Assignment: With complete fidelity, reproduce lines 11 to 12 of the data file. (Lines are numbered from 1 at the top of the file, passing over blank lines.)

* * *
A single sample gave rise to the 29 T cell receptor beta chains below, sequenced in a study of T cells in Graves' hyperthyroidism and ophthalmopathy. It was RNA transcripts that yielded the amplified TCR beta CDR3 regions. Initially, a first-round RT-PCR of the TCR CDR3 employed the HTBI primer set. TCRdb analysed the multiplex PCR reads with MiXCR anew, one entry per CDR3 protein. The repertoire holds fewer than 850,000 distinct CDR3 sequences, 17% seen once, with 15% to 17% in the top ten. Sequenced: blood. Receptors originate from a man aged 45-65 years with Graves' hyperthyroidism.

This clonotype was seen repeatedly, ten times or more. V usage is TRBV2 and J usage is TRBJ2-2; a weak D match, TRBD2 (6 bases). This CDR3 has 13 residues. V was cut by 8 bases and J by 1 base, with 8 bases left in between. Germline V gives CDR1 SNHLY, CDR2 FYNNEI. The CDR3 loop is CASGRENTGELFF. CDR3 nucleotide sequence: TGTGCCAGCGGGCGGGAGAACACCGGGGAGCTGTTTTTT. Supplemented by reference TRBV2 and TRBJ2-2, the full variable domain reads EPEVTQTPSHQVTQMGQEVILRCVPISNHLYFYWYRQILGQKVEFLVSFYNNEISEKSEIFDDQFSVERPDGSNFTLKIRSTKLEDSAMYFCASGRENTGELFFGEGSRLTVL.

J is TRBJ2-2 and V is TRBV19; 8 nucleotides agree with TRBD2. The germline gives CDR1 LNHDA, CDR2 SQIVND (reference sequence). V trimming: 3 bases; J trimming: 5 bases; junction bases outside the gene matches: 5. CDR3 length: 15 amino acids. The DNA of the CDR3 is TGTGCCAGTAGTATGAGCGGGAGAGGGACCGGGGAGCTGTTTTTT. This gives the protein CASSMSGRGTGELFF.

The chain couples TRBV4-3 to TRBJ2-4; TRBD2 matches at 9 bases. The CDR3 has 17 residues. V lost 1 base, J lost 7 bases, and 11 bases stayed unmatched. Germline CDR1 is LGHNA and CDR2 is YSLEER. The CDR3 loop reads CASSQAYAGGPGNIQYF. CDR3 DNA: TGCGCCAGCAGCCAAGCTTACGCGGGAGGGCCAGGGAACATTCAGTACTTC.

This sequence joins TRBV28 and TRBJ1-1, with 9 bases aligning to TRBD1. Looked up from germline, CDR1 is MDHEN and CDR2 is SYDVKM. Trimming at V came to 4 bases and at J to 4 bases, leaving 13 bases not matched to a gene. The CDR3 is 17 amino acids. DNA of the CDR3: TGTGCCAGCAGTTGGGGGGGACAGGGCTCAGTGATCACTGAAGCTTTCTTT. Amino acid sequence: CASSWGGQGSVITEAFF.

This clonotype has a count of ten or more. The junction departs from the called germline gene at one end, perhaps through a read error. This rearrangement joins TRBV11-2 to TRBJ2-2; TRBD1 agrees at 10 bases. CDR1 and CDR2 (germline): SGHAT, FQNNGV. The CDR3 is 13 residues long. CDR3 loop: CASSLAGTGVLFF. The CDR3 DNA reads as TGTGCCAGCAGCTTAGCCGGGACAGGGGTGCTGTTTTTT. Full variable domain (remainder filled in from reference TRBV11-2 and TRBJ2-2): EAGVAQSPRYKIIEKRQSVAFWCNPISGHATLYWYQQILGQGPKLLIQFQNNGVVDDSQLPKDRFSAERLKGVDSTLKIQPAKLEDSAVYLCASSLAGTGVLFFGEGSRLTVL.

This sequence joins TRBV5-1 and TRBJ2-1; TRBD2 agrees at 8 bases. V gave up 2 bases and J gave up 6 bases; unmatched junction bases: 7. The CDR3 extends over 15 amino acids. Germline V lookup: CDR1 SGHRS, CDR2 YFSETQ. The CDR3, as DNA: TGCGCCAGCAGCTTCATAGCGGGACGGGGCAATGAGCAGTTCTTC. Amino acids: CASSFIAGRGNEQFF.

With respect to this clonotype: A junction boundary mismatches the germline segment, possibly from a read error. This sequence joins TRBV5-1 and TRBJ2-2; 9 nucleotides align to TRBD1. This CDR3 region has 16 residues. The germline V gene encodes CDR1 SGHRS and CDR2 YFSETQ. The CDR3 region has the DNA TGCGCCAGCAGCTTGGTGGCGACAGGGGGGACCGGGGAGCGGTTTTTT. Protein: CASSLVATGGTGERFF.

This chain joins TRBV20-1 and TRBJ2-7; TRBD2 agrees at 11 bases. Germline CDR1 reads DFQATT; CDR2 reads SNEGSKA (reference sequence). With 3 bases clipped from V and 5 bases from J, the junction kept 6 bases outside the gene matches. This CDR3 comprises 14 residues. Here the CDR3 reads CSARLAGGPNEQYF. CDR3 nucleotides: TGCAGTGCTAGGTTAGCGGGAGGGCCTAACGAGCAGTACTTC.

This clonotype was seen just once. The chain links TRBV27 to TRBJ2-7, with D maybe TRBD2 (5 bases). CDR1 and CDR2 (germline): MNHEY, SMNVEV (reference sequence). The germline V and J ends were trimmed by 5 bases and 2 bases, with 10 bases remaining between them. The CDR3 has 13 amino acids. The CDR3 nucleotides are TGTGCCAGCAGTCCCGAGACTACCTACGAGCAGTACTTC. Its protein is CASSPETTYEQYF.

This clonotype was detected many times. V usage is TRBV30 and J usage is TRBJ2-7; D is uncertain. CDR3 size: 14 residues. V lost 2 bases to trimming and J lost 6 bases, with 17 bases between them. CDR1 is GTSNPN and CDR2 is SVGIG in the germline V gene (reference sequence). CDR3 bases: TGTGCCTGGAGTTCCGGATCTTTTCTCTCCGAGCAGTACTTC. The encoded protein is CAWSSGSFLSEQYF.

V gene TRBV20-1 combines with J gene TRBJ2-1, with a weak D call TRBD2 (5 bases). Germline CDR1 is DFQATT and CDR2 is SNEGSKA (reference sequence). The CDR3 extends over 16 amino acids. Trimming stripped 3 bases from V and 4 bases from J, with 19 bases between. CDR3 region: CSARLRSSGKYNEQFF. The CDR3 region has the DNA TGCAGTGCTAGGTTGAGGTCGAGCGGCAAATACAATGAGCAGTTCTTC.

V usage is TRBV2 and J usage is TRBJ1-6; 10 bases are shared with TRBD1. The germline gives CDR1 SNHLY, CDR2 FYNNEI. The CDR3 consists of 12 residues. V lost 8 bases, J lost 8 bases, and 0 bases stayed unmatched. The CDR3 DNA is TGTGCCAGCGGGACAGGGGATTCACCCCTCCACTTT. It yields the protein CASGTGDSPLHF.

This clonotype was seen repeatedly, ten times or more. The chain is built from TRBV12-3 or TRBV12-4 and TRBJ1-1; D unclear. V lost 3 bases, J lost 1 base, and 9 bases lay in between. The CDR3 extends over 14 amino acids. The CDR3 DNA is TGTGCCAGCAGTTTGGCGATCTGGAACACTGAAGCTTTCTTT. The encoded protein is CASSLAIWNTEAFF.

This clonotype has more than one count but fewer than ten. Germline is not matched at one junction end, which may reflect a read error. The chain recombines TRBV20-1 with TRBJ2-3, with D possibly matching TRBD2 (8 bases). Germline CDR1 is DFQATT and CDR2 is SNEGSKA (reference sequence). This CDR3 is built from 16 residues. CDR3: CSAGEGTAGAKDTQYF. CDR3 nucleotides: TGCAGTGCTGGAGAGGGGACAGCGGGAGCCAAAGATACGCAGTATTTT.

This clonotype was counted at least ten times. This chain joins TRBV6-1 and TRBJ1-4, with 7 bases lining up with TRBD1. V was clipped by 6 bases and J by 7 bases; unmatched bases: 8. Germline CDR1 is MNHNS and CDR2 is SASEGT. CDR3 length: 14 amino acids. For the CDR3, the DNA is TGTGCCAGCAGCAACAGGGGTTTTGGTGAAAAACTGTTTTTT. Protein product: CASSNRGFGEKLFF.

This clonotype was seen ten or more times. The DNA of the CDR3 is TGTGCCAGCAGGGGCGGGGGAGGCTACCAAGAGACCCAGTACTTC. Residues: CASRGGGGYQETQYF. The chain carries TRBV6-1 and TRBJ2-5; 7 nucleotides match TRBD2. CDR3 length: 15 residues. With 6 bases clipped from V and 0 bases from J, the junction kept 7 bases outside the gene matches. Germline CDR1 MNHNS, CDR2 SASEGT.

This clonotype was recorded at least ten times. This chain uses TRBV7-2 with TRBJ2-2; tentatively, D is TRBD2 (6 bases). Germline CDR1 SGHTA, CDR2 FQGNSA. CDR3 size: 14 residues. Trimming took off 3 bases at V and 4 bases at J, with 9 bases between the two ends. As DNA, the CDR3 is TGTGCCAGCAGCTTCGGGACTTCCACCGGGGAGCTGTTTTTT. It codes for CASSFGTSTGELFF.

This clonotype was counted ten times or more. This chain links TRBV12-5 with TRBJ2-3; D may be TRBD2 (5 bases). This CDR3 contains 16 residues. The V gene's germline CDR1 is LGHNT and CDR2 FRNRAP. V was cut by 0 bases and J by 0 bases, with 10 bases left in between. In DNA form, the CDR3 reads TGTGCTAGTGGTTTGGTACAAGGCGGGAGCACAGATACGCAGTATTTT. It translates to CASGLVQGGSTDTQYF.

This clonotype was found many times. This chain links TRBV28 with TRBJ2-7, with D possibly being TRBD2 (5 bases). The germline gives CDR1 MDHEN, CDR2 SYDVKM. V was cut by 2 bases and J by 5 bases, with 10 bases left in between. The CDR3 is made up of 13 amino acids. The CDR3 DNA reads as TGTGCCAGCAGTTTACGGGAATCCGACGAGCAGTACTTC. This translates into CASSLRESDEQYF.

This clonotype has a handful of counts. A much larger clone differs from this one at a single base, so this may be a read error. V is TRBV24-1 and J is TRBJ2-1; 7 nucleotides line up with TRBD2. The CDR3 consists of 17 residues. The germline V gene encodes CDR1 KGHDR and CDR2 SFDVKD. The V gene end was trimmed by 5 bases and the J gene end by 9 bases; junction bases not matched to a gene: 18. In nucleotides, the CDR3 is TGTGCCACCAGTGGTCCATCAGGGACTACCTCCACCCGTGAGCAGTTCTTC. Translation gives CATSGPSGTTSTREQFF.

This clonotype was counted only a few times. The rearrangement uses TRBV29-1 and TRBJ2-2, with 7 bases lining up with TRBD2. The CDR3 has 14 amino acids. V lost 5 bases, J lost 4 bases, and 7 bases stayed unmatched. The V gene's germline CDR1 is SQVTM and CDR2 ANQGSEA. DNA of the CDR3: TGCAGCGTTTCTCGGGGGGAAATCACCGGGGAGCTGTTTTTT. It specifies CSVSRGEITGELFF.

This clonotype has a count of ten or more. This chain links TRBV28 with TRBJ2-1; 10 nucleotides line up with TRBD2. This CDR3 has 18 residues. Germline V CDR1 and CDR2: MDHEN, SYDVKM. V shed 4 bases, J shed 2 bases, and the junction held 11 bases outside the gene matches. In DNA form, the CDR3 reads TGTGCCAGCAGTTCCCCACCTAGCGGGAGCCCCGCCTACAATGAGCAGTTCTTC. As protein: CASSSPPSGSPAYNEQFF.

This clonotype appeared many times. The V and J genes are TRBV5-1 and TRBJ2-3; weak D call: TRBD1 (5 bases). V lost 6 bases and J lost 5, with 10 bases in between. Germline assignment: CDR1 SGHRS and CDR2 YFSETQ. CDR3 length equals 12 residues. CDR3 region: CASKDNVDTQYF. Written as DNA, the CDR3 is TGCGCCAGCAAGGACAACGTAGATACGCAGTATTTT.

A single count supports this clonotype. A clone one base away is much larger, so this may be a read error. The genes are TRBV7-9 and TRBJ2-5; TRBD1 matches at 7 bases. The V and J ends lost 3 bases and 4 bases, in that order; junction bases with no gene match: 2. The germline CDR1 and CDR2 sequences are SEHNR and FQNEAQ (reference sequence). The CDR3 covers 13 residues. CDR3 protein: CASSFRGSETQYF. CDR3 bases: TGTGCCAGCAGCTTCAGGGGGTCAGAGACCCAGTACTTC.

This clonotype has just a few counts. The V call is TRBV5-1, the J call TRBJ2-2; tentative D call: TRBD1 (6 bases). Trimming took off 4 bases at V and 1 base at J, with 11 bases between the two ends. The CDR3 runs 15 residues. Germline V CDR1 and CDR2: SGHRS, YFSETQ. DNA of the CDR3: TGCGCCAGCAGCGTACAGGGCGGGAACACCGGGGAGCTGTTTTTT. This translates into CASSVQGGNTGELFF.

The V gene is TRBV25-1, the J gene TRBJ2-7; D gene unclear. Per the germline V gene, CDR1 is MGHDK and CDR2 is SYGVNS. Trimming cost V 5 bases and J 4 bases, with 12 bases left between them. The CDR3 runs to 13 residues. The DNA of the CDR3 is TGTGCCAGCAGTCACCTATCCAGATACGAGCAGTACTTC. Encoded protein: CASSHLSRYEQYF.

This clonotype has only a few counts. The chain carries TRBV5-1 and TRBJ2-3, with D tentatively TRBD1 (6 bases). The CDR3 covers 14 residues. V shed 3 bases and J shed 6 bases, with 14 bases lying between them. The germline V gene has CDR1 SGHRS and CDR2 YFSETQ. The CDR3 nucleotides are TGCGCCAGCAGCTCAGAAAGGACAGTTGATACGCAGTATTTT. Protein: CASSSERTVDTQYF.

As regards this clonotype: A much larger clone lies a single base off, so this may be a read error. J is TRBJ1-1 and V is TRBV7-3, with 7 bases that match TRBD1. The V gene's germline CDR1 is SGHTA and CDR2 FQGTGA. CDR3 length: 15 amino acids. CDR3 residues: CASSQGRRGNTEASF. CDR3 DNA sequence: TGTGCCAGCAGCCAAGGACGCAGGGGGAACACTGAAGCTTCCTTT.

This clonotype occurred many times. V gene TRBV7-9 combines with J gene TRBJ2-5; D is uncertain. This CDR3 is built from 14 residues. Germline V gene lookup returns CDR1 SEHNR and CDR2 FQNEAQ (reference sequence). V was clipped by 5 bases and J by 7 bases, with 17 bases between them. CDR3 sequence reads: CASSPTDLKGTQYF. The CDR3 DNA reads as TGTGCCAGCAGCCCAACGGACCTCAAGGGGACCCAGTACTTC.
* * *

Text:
This clonotype was detected many times. V usage is TRBV30 and J usage is TRBJ2-7; D is uncertain. CDR3 size: 14 residues. V lost 2 bases to trimming and J lost 6 bases, with 17 bases between them. CDR1 is GTSNPN and CDR2 is SVGIG in the germline V gene (reference sequence). CDR3 bases: TGTGCCTGGAGTTCCGGATCTTTTCTCTCCGAGCAGTACTTC. The encoded protein is CAWSSGSFLSEQYF.

V gene TRBV20-1 combines with J gene TRBJ2-1, with a weak D call TRBD2 (5 bases). Germline CDR1 is DFQATT and CDR2 is SNEGSKA (reference sequence). The CDR3 extends over 16 amino acids. Trimming stripped 3 bases from V and 4 bases from J, with 19 bases between. CDR3 region: CSARLRSSGKYNEQFF. The CDR3 region has the DNA TGCAGTGCTAGGTTGAGGTCGAGCGGCAAATACAATGAGCAGTTCTTC.